Footnote: Since I wrote this chapter, the Who have justified a lot of the things I hoped for. They have issued an album of their stage act, Live At Leeds, which is just about the best ‘in person’ record in pop; and Pete Townshend has written a full-length pop opera, a project that he threatened for years. It has been brilliant. In particular, two of the songs in it - Pinball Wizard and Were Not Gonna Take It - are as good as anything he’s written, which means that they’re as good as anything anyone has written since Chuck Berry.


19 England After The Beatles: Mod (page 182)

Through ten years, England had done nothing in pop, only trash, and now it had come across with the Beatles, the Rolling Stones and the Who, three heavies out of nowhere.

Also, there were the Animals, the Kinks, the Yardbirds, Manfred Mann - every time you turned around there was someone new sneaking up on you. From nothing, London had made itself almost the pop centre of the world.

Why ? What was going on ?

Always, there’s no simple answer to any question like that. These moods just break out regardless and you can’t explain them. But partly it was a product of the fat fifties, those greasy Macmillan years, when everyone was smug and thought they’d never see trouble in their lives again.

During this time, there’d seemed to be space for every­thing, there’d been no such word as Freeze, and you’d been free to dedicate yourself to nothing but decadence. That’s why kids went into pop. That’s why they became photographers or hair stylists or interior decorators or models or, like myself, gave their lives to pinball.

Of course, between the lot of them, they made only a tiny minority and most of them were huddled tight into London. Still, it never takes much, it just needs a quorum, and there were enough to make a surface sheen, to give an atmosphere of something happening.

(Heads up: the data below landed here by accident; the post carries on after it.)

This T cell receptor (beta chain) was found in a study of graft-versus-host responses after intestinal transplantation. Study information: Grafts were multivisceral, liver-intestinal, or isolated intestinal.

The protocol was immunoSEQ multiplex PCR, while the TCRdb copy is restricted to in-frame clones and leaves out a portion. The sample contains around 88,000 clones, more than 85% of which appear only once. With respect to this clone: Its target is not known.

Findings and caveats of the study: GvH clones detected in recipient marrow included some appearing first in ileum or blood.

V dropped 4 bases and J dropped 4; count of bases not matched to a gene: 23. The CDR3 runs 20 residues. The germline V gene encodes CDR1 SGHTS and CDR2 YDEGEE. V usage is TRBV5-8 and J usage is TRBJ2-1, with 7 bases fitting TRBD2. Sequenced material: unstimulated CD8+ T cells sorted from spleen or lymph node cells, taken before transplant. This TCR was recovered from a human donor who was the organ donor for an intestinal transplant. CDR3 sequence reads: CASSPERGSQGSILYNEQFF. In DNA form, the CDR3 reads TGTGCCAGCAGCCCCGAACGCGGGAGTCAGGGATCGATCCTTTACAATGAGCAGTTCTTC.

Then, also, it was partly a matter of timing - Mick Jagger, Paul McCartney, Ray Davies, Pete Townshend and so forth, they’d all been in the first teen generation to grow up through Rock, they’d had pop pumped into them deep, they’d got it properly assimilated.

So when Jailhouse Rock came out, say, Cliff Richard was sixteen but Pete Townshend was only eleven. It was an im­portant gap - Cliff was already too old to adjust himself and he always sounded like someone speaking in a foreign lan­guage, he could only ape Americans. With Townshend, though, that sense of strain didn’t exist - he had pop off by heart, he thought in it instinctively. He didn’t have to copy, he could just relax and he said whatever he liked.

Anyhow, it didn’t matter how it had happened, the pop boom was fact and, especially in London, it made teen life pretty good. All of a sudden, you could dress like a rainbow, grow your hair down your back, make noise, act most any way you felt like, and you didn’t automatically get your face pushed in. Sometimes, you didn’t even get called dirty names in the street.

For the first time, there was some real sense of teenage action, teen speed, teen style, and a lot of it came from the pirate radio stations operating off ships, moored just outside English territorial waters. They really mattered.

The first station to open was Radio Caroline and it was run by a young Irishman called Ronan O’Rahilly.

O’Rahilly had been around, he’d been involved in the early Animals, but this was his first big breakout and he was quite messianic about it, he did truly believe.

He had a handsome, foxy face and passionate eyes, and he didn’t stop talking. And he saw Caroline as a crusade, an embryo revolution, a great uprising of the young against the massed tyrannies of authority.

His grandfather had fallen on the barricades of the Easter rising and so his station opened on Easter Sunday 1964. According to O’Rahilly, it was everything he wanted to get across - youth, health, energy, joy in life. In Latin, he said, Caroline meant happiness.